chapter twenty eight
THAT GIPSY JESS
Saunders took Ralph's letter to Craig Ronald with him earlier that night than usual, as Ralph had desired him. At the high hill gate, standing directing the dogs to gather the cows off the hill for milking, he met Jess.
‘Hae ye ony news, Saunders?’ she asked, running down to the little foot-bridge to meet him. Saunders took it as a compliment; and, indeed, it was done with a kind of elfish grace, which cast a glamour over his eyes. But Jess, who never did anything without a motive, really ran down to be out of sight of Ebie Farrish, who stood looking at her from within the stable door.
‘Here's a letter for ye, Jess,’ Saunders said, importantly, handing her Ralph's letter. ‘He seemed rale agitatit when he brocht it in to me, but I cheered him up by tellin' him how ye wad dreel him wi' the besom-shank gin he waur to gang to the Black Bull i' the forenichts.’
‘Gang to the Black Bull!—what div ye mean, ye gomeril?—Saunders I mean; ye ken weel that Maister Peden wadna gang to ony Black Bull.’
‘Weel, na, I ken that; it was but a mainner o' speakin'; but I can see that he's fair daft ower ye, Jess. I ken the signs o' love as weel as onybody. But hoo's Meg—an' do ye think she likes me ony better?’
‘She was speakin' aboot ye only this mornin',’ answered Jess pleasantly, ‘she said that ye waur a rale solid, sensible man, no a young ne'er-do-weel that naebody kens whaur he'll be by the Martinmas term.’
‘Did Meg say that!’ cried Saunders in high delight, ‘Ye see what it is to be a sensible woman. An' whaur micht she be noo?’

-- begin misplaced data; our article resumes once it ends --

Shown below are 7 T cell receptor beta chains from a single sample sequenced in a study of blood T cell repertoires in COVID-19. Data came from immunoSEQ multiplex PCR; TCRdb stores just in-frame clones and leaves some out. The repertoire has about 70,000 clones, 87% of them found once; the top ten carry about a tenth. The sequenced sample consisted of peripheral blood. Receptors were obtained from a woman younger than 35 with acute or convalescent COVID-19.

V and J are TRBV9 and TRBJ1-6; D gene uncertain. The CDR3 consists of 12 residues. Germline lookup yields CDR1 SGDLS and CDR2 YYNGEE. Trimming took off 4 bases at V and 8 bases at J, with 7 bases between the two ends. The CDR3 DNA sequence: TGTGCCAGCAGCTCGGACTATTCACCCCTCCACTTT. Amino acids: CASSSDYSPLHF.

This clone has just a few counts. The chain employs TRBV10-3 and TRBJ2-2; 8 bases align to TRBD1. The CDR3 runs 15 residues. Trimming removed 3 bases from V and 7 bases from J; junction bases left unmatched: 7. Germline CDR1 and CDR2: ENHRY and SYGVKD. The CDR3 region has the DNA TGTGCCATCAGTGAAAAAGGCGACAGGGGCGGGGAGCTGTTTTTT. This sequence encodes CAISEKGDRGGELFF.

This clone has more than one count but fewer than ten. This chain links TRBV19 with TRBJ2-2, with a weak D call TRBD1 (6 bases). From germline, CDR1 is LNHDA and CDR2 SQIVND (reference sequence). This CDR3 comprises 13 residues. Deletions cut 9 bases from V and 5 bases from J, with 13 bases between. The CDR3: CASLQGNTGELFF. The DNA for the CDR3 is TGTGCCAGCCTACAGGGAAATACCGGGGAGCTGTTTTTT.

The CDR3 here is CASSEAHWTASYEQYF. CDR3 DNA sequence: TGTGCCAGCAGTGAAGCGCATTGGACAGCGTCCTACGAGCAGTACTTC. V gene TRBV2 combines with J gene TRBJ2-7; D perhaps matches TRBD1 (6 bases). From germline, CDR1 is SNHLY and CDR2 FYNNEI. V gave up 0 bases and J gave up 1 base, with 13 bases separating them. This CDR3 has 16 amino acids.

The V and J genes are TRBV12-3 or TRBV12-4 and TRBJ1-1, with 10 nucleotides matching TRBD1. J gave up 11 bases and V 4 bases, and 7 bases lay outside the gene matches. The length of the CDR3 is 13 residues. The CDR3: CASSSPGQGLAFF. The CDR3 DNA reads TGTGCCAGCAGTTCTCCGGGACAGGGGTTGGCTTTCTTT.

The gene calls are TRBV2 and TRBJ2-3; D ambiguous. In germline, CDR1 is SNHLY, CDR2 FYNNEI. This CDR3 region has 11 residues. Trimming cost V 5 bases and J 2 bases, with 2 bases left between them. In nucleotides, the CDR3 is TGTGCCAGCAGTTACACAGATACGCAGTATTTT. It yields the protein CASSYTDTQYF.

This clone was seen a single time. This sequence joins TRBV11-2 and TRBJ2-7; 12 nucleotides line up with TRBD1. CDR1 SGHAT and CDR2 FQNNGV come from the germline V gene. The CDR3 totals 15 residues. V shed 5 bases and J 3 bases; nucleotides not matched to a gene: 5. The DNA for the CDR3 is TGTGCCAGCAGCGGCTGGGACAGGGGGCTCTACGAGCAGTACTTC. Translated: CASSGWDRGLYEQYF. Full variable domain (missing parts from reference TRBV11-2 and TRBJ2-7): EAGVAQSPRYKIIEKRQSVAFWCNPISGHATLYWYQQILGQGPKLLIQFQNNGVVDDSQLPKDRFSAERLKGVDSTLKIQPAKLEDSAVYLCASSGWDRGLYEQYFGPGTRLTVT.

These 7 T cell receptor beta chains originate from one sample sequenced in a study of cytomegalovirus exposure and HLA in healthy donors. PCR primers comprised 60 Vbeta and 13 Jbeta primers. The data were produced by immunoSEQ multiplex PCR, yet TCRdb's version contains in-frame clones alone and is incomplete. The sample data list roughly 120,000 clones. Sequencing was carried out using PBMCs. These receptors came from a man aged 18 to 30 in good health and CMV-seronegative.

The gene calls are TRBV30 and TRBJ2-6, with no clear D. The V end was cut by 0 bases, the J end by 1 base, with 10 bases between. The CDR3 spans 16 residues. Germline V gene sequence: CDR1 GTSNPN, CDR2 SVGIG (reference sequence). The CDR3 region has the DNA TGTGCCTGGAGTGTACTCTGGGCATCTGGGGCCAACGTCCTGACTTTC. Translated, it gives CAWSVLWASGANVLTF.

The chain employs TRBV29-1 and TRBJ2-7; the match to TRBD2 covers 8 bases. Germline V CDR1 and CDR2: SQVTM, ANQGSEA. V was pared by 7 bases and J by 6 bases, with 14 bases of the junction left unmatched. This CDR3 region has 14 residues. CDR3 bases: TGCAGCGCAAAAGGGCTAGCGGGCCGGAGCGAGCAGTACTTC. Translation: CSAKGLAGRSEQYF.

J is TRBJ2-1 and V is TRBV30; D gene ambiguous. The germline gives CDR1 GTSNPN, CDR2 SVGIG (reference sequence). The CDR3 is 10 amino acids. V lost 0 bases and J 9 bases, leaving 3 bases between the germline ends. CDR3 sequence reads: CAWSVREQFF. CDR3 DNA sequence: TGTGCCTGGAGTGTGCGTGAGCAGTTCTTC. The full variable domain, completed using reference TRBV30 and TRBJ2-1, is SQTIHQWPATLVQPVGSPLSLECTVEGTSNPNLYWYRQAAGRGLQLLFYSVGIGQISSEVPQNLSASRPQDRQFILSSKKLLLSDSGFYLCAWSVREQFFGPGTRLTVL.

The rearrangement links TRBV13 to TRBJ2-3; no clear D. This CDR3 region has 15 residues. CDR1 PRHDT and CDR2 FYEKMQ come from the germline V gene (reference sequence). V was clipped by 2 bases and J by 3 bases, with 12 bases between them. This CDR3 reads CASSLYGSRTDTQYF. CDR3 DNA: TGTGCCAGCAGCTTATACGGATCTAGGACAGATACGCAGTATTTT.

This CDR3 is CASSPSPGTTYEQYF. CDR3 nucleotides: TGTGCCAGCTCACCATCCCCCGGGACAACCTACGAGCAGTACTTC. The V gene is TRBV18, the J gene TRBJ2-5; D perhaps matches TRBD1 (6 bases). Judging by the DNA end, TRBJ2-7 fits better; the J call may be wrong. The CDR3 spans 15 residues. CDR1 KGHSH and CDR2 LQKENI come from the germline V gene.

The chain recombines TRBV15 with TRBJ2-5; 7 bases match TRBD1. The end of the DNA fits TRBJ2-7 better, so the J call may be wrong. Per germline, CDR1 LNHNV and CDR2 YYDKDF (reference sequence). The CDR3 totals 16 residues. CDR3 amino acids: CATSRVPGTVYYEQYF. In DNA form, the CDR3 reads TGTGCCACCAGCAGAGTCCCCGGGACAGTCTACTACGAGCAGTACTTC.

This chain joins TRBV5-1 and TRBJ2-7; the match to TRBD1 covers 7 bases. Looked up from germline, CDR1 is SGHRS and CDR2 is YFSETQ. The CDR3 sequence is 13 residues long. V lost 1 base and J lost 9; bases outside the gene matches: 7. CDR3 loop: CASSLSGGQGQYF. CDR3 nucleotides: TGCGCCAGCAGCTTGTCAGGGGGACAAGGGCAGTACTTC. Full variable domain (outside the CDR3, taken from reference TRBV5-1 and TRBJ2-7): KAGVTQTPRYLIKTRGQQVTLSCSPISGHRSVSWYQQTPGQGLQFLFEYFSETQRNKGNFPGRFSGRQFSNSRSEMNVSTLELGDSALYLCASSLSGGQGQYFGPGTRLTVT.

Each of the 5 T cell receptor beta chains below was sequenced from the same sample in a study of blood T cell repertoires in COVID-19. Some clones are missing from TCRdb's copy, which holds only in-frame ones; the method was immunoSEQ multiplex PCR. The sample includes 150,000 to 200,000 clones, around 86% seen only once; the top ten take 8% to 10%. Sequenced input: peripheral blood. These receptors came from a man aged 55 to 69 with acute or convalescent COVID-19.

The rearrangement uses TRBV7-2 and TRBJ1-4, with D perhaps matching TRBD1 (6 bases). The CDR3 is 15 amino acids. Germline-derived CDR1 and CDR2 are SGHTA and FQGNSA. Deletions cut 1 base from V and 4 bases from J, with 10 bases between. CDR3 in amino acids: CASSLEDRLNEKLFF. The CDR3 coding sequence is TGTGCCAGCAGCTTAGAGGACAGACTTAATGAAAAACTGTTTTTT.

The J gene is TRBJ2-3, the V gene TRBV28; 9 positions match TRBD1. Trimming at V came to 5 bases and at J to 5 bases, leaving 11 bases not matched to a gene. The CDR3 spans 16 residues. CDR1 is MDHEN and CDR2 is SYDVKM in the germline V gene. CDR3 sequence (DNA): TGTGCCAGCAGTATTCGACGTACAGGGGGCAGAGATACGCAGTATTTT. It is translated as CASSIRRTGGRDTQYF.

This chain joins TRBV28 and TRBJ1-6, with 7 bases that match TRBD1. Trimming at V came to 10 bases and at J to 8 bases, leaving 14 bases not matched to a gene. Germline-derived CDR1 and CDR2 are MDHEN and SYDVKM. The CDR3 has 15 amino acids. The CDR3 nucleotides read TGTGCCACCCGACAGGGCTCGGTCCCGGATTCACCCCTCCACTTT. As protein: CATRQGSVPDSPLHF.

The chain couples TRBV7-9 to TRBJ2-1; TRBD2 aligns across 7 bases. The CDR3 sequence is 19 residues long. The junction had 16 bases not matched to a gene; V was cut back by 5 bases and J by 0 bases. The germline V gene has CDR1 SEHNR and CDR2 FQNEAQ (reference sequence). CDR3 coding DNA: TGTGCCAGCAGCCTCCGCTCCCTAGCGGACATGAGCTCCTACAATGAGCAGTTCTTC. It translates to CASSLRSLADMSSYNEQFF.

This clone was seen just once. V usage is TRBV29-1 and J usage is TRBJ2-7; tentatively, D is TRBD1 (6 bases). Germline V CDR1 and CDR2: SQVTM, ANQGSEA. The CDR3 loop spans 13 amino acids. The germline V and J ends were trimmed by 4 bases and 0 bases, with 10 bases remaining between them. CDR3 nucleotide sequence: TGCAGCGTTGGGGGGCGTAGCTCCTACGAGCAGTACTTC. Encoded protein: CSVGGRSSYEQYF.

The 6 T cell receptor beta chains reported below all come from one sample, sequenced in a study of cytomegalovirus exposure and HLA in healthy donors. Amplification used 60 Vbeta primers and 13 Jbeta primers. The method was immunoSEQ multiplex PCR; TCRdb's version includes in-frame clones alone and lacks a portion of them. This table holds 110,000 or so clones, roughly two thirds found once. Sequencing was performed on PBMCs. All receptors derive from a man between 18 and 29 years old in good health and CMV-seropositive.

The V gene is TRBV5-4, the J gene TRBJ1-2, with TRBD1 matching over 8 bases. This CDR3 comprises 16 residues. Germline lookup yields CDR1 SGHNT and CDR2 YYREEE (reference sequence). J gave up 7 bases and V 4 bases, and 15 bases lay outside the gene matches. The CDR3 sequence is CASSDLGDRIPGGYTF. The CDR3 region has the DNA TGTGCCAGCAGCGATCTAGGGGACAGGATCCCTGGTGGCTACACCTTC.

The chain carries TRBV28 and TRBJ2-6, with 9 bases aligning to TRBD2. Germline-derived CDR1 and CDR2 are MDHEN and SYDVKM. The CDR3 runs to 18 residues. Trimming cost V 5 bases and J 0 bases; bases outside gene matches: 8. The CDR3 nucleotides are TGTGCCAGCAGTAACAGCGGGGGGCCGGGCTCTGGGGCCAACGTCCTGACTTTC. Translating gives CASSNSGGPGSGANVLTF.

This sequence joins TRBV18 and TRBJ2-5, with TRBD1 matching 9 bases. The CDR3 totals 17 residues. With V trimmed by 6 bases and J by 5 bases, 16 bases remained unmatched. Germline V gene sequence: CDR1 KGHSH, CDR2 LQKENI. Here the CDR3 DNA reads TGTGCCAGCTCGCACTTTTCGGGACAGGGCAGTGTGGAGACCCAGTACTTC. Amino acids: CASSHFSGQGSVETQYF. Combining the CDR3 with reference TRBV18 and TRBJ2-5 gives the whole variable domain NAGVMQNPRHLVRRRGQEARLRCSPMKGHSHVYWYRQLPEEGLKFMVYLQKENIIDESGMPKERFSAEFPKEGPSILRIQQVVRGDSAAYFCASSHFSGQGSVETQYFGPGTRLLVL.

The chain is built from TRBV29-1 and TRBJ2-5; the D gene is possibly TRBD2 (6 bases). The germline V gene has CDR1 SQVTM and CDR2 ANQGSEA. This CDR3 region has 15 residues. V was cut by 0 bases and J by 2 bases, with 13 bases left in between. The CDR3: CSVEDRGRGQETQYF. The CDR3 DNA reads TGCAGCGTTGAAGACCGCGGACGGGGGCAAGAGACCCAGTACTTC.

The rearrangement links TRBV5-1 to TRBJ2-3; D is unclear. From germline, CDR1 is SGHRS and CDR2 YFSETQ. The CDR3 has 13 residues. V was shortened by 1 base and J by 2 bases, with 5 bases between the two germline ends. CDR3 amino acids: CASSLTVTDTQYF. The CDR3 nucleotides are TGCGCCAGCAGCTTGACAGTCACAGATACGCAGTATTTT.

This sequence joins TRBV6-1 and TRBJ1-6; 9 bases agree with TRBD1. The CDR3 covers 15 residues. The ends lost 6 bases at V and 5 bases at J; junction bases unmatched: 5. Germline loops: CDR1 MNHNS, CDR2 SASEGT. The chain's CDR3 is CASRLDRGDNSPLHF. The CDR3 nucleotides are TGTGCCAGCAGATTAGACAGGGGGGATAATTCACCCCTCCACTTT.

Now Jess knew that Meg was churning the butter, with Jock Forrest to help her, in the milk-house, but it did not suit her to say so. Jess always told the truth when it suited as well as anything else; if not, then it was a pity.
‘Meg's ben the hoose wi' the auld fowk the noo,’ she said, ‘but she'll soon be oot. Juist bide a wee an' bind the kye for me.’
Down the brae face from the green meadowlets that fringed the moor came the long procession of cows. Swinging a little from side to side, they came—black Galloways, and the red and white breed of Ayrshire in single file—the wavering piebald line following the intricacies of the path. Each full-fed, heavy-uddered mother of the herd came marching full matronly with stately tread, blowing her flower-perfumed breath from dewy nostrils. The older and staider animals—Marly, and Dumple, and Flecky—came stolidly homeward, their heads swinging low, absorbed in meditative digestion, and soberly retasting the sweetly succulent grass of the hollows, and the crisper and tastier acidity of the sorrel- mixed grass of the knolls. Behind them came Spotty and Speckly, young and frisky matrons of but a year's standing, who yet knew no better than to run with futile head at Roger, and so encourage that short-haired and short-tempered collie to snap at their heels. Here also, skirmishing on flank and rear, was Winsome's pet sheep, ‘Zachary Macaulay’—so called because he was a living memorial to the emancipation of the blacks. Zachary had been named by John Dusticoat, who was the politician of Cairn Edward, and ‘took in’ a paper. He was an animal of much independence of mind. He utterly refused to company with the sheep of his kind and degree, and would only occasionally condescend to accompany the cows to their hill pasture. Often he could not be induced to quit poking his head into every pot and dish about the farm-yard. On these occasions he would wander uninvited with a little pleading, broken-backed bleat through every room in the house, looking for his mistress to let him suck her thumb or to feed him on oatcake or potato parings.